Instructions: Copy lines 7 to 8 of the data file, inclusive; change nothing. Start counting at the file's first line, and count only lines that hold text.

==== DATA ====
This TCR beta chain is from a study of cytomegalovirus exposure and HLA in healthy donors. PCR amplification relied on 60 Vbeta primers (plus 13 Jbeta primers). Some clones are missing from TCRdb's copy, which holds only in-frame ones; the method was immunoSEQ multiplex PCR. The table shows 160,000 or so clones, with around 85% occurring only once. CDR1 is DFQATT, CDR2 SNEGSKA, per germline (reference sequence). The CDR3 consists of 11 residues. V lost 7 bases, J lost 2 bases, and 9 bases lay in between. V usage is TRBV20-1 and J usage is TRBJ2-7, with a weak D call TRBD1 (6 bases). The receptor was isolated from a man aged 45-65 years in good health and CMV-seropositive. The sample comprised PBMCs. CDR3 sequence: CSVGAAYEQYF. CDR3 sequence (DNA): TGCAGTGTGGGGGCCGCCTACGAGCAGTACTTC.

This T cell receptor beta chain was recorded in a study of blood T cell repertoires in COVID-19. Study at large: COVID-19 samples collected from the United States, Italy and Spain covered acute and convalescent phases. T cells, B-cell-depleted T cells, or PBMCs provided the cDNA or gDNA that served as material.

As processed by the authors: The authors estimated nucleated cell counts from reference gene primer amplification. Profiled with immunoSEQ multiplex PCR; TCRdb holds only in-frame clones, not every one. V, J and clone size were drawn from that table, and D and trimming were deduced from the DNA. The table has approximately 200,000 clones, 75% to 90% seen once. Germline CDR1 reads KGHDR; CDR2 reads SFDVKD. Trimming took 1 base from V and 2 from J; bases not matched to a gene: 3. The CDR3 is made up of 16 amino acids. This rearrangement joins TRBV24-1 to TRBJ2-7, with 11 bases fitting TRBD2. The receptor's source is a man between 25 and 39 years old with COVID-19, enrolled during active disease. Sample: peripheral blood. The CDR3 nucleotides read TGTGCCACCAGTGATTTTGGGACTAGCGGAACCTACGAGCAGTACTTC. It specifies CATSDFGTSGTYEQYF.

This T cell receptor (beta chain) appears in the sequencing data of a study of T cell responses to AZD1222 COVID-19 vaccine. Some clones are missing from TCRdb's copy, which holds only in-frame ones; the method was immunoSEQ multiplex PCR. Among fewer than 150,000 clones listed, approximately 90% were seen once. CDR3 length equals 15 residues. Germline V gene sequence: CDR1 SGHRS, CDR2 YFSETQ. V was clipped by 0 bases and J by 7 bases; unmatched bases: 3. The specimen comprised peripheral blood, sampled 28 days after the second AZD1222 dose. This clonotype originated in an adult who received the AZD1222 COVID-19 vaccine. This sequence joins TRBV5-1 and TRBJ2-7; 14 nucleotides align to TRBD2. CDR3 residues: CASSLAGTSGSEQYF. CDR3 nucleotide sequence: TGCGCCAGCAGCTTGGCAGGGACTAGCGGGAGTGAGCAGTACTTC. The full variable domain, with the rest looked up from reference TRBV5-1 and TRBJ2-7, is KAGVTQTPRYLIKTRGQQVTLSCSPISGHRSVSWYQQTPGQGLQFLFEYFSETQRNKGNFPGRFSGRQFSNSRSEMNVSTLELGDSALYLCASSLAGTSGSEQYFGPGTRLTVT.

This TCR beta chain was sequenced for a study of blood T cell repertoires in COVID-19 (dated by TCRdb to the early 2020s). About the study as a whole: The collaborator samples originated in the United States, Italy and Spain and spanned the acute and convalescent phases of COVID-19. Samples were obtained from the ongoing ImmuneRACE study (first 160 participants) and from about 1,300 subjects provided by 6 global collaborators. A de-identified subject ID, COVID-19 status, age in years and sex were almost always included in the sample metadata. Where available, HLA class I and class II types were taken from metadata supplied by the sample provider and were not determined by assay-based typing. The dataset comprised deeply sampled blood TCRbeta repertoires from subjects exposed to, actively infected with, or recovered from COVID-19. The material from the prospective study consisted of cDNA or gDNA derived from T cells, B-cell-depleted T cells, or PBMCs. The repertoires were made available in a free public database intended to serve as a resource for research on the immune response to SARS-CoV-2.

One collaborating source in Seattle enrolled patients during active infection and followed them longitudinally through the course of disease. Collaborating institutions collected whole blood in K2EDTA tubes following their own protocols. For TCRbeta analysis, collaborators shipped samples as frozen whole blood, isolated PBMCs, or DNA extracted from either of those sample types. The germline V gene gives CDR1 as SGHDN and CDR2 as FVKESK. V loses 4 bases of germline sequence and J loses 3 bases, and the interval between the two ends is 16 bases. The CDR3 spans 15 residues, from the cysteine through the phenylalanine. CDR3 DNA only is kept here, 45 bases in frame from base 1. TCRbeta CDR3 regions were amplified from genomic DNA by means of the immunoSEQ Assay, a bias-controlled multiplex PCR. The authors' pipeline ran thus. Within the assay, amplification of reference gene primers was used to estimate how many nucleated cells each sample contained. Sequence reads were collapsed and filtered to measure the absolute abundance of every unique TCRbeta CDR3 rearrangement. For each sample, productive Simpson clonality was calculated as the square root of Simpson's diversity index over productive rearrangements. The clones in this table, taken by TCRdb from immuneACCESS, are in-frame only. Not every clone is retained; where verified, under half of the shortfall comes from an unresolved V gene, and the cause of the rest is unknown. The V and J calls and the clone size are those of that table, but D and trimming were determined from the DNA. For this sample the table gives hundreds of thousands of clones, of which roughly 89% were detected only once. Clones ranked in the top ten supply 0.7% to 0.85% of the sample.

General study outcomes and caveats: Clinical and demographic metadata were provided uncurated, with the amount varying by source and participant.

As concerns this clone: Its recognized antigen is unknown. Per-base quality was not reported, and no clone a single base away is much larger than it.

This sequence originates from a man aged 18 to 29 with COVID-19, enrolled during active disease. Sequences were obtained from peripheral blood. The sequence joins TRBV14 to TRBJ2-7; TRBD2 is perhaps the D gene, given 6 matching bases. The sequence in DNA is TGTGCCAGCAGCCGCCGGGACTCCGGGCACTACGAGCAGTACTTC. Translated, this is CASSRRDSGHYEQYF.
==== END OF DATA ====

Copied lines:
General study outcomes and caveats: Clinical and demographic metadata were provided uncurated, with the amount varying by source and participant.

As concerns this clone: Its recognized antigen is unknown. Per-base quality was not reported, and no clone a single base away is much larger than it.